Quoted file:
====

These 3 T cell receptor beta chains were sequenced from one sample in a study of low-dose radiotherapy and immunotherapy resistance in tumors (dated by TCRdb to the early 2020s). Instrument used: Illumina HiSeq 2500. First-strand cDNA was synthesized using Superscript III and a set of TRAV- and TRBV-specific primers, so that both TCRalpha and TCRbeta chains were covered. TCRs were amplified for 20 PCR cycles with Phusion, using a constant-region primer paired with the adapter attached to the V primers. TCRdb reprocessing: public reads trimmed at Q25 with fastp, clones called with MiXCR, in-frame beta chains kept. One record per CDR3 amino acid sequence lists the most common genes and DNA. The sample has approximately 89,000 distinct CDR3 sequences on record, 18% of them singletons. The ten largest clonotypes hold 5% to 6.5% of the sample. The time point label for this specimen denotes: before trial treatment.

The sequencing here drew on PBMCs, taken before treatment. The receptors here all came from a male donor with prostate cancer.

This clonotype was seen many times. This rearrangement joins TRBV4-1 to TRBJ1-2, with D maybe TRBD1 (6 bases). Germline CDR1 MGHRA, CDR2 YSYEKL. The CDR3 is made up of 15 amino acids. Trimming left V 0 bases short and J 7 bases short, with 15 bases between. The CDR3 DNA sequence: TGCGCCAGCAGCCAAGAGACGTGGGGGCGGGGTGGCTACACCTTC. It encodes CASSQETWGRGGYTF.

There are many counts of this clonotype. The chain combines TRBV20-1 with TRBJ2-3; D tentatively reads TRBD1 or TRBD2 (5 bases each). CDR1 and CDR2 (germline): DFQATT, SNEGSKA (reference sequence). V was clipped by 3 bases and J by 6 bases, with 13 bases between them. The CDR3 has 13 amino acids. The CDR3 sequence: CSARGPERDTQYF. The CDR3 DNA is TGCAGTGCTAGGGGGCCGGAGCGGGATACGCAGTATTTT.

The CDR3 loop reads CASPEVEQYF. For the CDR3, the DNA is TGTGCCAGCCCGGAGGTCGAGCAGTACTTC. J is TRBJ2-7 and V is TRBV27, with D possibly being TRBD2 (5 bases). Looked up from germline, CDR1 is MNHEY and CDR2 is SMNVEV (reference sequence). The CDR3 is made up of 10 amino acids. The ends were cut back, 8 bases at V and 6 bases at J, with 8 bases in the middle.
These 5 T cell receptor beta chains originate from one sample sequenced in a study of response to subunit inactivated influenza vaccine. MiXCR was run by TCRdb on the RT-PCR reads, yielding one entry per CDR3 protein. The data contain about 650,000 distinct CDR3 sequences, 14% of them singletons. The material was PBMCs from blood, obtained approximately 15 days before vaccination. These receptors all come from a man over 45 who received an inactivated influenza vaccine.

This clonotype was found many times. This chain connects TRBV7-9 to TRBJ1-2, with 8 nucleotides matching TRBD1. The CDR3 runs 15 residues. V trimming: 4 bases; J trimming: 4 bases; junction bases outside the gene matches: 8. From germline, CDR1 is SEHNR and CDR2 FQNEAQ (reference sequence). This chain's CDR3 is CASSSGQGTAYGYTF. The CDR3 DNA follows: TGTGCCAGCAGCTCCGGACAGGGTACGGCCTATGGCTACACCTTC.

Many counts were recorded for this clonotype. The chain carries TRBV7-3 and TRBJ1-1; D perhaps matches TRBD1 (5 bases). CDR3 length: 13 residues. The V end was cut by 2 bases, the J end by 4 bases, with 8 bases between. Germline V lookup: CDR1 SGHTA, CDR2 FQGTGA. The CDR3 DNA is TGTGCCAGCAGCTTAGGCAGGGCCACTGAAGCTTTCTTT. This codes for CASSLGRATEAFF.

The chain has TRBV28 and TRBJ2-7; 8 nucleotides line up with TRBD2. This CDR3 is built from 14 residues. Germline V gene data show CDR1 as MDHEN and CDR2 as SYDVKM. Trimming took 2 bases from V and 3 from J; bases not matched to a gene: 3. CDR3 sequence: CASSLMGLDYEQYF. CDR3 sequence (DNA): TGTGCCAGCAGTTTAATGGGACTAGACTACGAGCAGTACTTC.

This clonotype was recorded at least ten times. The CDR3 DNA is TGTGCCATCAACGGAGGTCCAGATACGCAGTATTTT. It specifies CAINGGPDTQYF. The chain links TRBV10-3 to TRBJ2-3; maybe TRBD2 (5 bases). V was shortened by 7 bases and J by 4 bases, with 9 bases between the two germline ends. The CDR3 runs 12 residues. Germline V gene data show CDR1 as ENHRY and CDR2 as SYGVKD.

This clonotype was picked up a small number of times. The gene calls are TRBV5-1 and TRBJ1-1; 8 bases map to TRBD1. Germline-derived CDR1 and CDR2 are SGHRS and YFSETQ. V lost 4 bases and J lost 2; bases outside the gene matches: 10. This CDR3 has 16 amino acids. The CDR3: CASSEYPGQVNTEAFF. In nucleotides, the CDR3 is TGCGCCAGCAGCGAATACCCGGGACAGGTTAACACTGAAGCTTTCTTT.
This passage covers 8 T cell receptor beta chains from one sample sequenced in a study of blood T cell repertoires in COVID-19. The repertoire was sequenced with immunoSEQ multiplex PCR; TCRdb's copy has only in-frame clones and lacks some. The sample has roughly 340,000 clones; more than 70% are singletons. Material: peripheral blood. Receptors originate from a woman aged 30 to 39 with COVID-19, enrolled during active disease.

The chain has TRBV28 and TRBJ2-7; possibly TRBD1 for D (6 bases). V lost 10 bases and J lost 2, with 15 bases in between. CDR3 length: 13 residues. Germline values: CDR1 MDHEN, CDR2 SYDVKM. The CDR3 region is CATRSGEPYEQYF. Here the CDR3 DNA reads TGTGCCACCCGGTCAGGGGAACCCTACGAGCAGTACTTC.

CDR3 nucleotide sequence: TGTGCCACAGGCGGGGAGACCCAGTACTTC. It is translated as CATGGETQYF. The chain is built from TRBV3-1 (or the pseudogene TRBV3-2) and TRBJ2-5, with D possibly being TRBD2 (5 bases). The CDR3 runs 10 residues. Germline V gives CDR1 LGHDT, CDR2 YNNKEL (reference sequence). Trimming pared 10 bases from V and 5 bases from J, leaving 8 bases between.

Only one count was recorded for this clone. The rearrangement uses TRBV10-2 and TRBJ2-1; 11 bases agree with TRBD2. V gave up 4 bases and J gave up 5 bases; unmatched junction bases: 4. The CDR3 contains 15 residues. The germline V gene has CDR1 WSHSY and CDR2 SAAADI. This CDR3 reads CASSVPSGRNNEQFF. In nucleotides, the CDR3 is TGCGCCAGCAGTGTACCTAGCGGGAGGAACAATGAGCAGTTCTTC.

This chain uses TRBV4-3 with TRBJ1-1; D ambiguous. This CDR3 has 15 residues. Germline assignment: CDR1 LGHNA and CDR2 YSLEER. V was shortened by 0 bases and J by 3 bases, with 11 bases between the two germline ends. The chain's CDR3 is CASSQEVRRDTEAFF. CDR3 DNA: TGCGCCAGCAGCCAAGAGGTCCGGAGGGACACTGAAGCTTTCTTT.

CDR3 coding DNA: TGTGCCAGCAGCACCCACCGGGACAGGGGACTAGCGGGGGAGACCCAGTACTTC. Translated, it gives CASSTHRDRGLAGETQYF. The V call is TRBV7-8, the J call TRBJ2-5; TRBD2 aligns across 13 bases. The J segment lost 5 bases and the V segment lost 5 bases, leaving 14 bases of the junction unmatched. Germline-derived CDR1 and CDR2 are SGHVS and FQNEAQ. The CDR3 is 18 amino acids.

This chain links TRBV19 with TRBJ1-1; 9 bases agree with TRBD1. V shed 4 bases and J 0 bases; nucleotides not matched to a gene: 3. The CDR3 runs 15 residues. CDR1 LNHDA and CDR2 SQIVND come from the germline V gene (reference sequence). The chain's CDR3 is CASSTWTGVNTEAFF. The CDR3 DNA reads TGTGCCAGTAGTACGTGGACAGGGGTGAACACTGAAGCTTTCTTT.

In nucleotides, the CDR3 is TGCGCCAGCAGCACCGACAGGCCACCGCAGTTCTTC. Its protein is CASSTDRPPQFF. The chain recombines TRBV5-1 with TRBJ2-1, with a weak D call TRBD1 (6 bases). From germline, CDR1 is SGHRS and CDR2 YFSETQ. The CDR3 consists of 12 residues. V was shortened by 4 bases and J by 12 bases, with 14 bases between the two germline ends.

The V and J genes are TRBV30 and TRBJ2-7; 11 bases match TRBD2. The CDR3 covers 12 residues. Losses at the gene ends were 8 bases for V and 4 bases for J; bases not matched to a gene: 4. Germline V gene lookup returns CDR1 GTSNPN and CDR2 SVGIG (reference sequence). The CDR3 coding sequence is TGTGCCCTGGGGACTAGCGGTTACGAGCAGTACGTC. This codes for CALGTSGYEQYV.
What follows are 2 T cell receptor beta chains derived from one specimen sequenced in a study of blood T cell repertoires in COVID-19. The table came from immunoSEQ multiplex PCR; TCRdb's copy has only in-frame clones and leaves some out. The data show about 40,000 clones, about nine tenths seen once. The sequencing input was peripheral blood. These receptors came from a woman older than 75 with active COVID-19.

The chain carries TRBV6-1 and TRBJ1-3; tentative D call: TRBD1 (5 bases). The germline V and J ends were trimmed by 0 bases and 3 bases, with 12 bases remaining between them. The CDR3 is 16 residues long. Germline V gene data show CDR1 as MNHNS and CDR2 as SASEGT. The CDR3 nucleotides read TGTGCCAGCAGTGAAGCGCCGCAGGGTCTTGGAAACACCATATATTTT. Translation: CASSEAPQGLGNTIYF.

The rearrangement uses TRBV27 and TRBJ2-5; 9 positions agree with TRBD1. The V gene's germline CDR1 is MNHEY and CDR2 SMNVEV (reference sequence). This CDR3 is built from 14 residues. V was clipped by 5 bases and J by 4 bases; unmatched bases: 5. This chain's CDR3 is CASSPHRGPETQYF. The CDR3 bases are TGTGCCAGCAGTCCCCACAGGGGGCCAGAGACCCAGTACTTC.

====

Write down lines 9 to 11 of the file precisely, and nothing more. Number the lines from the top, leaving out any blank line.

The chain has TRBV28 and TRBJ2-7; 8 nucleotides line up with TRBD2. This CDR3 is built from 14 residues. Germline V gene data show CDR1 as MDHEN and CDR2 as SYDVKM. Trimming took 2 bases from V and 3 from J; bases not matched to a gene: 3. CDR3 sequence: CASSLMGLDYEQYF. CDR3 sequence (DNA): TGTGCCAGCAGTTTAATGGGACTAGACTACGAGCAGTACTTC.

This clonotype was recorded at least ten times. The CDR3 DNA is TGTGCCATCAACGGAGGTCCAGATACGCAGTATTTT. It specifies CAINGGPDTQYF. The chain links TRBV10-3 to TRBJ2-3; maybe TRBD2 (5 bases). V was shortened by 7 bases and J by 4 bases, with 9 bases between the two germline ends. The CDR3 runs 12 residues. Germline V gene data show CDR1 as ENHRY and CDR2 as SYGVKD.

This clonotype was picked up a small number of times. The gene calls are TRBV5-1 and TRBJ1-1; 8 bases map to TRBD1. Germline-derived CDR1 and CDR2 are SGHRS and YFSETQ. V lost 4 bases and J lost 2; bases outside the gene matches: 10. This CDR3 has 16 amino acids. The CDR3: CASSEYPGQVNTEAFF. In nucleotides, the CDR3 is TGCGCCAGCAGCGAATACCCGGGACAGGTTAACACTGAAGCTTTCTTT.